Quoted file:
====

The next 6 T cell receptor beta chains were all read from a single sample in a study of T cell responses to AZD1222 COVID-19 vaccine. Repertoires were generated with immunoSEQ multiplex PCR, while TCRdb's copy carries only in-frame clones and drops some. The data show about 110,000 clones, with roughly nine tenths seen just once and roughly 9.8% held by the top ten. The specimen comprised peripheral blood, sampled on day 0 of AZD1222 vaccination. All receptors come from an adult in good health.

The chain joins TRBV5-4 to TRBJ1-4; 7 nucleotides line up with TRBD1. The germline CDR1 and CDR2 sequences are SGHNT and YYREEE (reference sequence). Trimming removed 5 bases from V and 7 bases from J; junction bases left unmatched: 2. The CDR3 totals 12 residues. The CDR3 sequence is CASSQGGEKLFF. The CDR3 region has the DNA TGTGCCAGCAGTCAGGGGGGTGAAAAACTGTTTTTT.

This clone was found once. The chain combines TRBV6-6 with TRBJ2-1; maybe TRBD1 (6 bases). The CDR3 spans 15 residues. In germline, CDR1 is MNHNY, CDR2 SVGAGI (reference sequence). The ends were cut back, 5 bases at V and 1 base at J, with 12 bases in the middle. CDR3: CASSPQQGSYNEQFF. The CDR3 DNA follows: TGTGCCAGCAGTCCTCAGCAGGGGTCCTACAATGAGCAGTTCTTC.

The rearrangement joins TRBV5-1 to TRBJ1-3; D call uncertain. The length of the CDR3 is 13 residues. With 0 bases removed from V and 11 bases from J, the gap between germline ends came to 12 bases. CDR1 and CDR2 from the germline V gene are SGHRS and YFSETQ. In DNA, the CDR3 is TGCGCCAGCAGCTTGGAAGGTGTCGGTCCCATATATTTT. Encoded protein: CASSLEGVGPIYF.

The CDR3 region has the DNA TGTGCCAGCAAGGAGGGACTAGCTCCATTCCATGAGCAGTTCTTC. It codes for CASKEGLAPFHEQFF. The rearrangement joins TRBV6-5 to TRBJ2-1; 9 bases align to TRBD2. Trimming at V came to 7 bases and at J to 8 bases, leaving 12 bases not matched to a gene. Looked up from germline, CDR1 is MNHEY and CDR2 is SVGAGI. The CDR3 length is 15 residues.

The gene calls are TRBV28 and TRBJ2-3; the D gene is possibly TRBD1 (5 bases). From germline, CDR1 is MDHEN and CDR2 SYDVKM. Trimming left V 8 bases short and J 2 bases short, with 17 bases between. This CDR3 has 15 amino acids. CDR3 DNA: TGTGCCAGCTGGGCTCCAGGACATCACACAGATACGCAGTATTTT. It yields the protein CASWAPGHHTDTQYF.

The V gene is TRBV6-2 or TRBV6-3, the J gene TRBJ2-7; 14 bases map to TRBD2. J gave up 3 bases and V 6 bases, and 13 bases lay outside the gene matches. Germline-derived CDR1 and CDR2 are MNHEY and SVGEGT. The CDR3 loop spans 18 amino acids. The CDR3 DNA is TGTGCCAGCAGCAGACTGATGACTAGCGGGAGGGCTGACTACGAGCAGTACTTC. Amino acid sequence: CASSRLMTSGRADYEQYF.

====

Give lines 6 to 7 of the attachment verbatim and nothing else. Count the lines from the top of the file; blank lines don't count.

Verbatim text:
The gene calls are TRBV28 and TRBJ2-3; the D gene is possibly TRBD1 (5 bases). From germline, CDR1 is MDHEN and CDR2 SYDVKM. Trimming left V 8 bases short and J 2 bases short, with 17 bases between. This CDR3 has 15 amino acids. CDR3 DNA: TGTGCCAGCTGGGCTCCAGGACATCACACAGATACGCAGTATTTT. It yields the protein CASWAPGHHTDTQYF.

The V gene is TRBV6-2 or TRBV6-3, the J gene TRBJ2-7; 14 bases map to TRBD2. J gave up 3 bases and V 6 bases, and 13 bases lay outside the gene matches. Germline-derived CDR1 and CDR2 are MNHEY and SVGEGT. The CDR3 loop spans 18 amino acids. The CDR3 DNA is TGTGCCAGCAGCAGACTGATGACTAGCGGGAGGGCTGACTACGAGCAGTACTTC. Amino acid sequence: CASSRLMTSGRADYEQYF.